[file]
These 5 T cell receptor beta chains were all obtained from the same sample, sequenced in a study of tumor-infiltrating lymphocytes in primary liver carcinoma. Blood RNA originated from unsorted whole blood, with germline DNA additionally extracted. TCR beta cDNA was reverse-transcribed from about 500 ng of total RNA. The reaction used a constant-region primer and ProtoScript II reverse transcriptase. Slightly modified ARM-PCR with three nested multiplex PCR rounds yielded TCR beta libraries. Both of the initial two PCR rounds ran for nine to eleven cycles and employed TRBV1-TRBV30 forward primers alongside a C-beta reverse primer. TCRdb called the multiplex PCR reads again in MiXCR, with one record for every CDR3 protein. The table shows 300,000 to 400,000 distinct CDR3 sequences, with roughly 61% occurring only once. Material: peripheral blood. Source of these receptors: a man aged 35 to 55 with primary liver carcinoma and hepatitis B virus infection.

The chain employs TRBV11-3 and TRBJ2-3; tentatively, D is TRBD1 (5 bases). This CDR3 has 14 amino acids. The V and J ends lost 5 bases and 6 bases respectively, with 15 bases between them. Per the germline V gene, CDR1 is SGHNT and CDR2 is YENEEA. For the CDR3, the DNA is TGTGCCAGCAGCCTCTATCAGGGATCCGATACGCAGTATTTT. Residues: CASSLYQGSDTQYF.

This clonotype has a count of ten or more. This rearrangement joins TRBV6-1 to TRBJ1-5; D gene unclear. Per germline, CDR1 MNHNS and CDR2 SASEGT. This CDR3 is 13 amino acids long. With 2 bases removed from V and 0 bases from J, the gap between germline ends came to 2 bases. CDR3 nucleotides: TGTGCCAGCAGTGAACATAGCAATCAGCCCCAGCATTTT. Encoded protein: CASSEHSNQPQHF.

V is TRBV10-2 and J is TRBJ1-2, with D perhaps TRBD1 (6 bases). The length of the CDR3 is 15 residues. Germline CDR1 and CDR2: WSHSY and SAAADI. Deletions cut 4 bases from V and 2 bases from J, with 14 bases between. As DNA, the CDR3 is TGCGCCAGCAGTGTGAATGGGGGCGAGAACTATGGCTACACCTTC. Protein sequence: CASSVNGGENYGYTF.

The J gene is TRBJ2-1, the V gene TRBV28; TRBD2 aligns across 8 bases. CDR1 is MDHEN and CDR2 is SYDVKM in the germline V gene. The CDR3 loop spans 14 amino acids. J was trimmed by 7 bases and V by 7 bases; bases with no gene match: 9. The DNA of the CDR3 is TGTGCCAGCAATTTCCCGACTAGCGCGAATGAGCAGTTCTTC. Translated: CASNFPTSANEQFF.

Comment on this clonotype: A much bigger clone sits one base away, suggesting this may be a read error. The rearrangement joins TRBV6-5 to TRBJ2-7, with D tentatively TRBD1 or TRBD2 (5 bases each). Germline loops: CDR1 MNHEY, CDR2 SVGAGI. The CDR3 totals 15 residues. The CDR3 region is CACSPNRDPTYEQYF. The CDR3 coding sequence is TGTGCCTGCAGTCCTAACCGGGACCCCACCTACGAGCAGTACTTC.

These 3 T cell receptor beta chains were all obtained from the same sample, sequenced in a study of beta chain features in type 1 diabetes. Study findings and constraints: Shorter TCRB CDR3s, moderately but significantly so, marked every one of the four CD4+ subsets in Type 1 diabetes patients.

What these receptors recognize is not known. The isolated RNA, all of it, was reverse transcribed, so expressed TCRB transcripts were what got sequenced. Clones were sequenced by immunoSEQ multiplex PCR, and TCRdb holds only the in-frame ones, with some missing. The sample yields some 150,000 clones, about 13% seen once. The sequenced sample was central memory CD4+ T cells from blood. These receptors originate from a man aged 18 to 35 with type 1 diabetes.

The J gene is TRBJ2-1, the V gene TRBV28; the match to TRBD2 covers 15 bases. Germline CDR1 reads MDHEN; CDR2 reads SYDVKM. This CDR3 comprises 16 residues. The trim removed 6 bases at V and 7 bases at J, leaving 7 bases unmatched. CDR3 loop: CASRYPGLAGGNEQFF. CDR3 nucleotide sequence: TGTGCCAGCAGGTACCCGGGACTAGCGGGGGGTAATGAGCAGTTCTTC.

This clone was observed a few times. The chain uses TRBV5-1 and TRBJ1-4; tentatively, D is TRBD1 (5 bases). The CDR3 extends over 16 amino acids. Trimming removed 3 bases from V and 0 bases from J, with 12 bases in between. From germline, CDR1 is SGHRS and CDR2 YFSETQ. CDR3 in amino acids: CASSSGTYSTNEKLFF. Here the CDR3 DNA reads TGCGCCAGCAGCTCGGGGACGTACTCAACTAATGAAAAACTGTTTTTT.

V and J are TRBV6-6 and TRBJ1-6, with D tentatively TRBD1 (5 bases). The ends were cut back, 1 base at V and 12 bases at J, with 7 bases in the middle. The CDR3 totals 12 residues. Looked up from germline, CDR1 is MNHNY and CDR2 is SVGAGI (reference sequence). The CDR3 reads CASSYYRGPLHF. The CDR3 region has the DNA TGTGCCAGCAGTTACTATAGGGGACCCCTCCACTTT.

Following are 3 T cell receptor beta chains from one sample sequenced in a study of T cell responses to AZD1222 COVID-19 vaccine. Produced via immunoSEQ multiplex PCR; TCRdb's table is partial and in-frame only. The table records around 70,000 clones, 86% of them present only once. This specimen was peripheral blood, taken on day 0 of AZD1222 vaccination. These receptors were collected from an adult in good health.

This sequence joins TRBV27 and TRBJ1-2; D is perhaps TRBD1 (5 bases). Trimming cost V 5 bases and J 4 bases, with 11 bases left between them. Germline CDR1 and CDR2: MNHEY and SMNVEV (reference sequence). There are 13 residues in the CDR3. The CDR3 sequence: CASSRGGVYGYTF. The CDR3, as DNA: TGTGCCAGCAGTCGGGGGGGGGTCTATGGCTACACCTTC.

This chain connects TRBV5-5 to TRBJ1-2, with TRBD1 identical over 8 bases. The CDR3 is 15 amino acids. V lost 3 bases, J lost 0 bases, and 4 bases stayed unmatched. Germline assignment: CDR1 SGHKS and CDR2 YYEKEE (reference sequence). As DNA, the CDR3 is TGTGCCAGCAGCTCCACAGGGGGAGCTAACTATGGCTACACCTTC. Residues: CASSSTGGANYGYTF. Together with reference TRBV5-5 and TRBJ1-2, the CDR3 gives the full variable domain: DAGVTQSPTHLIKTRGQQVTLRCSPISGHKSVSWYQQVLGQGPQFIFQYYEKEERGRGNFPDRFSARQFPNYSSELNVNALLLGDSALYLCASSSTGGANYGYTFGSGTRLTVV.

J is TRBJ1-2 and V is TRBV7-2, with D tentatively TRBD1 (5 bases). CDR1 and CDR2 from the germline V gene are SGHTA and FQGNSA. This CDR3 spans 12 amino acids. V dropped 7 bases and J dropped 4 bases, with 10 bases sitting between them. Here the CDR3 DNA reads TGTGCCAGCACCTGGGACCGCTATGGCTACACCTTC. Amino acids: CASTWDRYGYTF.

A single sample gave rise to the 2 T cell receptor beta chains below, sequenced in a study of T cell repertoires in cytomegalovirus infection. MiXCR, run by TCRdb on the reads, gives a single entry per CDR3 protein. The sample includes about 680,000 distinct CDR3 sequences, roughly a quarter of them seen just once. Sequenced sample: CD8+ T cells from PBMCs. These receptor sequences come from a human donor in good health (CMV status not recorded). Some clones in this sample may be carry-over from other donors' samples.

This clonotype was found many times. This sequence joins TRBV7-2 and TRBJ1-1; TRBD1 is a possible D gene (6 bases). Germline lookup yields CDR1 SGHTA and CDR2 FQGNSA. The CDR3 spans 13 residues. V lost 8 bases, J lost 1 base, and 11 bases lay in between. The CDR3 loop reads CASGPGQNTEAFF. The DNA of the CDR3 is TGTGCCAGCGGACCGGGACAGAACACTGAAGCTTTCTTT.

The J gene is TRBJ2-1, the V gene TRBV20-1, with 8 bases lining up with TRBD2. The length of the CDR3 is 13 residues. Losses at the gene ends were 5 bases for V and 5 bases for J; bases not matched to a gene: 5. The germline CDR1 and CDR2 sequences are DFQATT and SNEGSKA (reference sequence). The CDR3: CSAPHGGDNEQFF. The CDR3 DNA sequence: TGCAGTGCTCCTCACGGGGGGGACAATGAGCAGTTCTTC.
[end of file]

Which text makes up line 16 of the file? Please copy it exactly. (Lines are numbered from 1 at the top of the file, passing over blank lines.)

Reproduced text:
A single sample gave rise to the 2 T cell receptor beta chains below, sequenced in a study of T cell repertoires in cytomegalovirus infection. MiXCR, run by TCRdb on the reads, gives a single entry per CDR3 protein. The sample includes about 680,000 distinct CDR3 sequences, roughly a quarter of them seen just once. Sequenced sample: CD8+ T cells from PBMCs. These receptor sequences come from a human donor in good health (CMV status not recorded). Some clones in this sample may be carry-over from other donors' samples.